Investing should be easy – just buy low and sell high – but most of us have trouble following that simple advice. There are principles and strategies that may enable you to put together an investment portfolio that reflects your risk tolerance, time horizon, and goals. Understanding these principles and strategies can help you avoid some of the pitfalls that snare some investors.
Investors seeking world investments can choose between global and international funds. What's the difference?
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Emotional biases can adversely impact financial decision making. Here’s a few to be mindful of.
Are you a thrill seeker, or content to relax in the backyard? Use this flowchart to find out more about your risk tolerance.
You face a risk for which the market does not compensate you, that can not be easily reduced through diversification.
Information vs. instinct. Are your choices based on evidence of emotion?
For some, the social impact of investing is just as important as the return, perhaps more important.
Without your knowing, your investment portfolio could be off-kilter.
This calculator helps determine your pre-tax and after-tax dividend yield on a particular stock.
Use this calculator to compare the future value of investments with different tax consequences.
This questionnaire will help determine your tolerance for investment risk.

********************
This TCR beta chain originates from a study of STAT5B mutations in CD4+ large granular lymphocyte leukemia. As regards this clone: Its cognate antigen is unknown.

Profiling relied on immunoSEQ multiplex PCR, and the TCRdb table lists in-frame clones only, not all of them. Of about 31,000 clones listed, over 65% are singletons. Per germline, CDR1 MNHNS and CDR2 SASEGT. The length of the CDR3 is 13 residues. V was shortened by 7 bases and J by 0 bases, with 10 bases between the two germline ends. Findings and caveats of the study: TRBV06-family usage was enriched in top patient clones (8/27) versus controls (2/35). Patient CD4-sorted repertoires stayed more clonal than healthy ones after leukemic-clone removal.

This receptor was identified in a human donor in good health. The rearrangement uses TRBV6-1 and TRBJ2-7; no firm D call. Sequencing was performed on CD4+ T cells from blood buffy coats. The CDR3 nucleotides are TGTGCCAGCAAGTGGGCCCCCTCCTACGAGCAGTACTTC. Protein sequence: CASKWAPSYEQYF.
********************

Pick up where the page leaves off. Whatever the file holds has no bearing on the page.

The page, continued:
Use this calculator to better see the potential impact of compound interest on an asset.
This calculator can help you estimate how much you should be saving for college.
Estimate the potential impact taxes and inflation can have on the purchasing power of an investment.
There are some smart strategies that may help you pursue your investment objectives
Principles that can help create a portfolio designed to pursue investment goals.
With alternative investments, it’s critical to sort through the complexity.
Agent Jane Bond is on the case, cracking the code on bonds.
Do you know how long it may take for your investments to double in value? The Rule of 72 is a quick way to figure it out.
It's easy to let investments accumulate like old receipts in a junk drawer.
Savvy investors take the time to separate emotion from fact.
All about how missing the best market days (or the worst!) might affect your portfolio.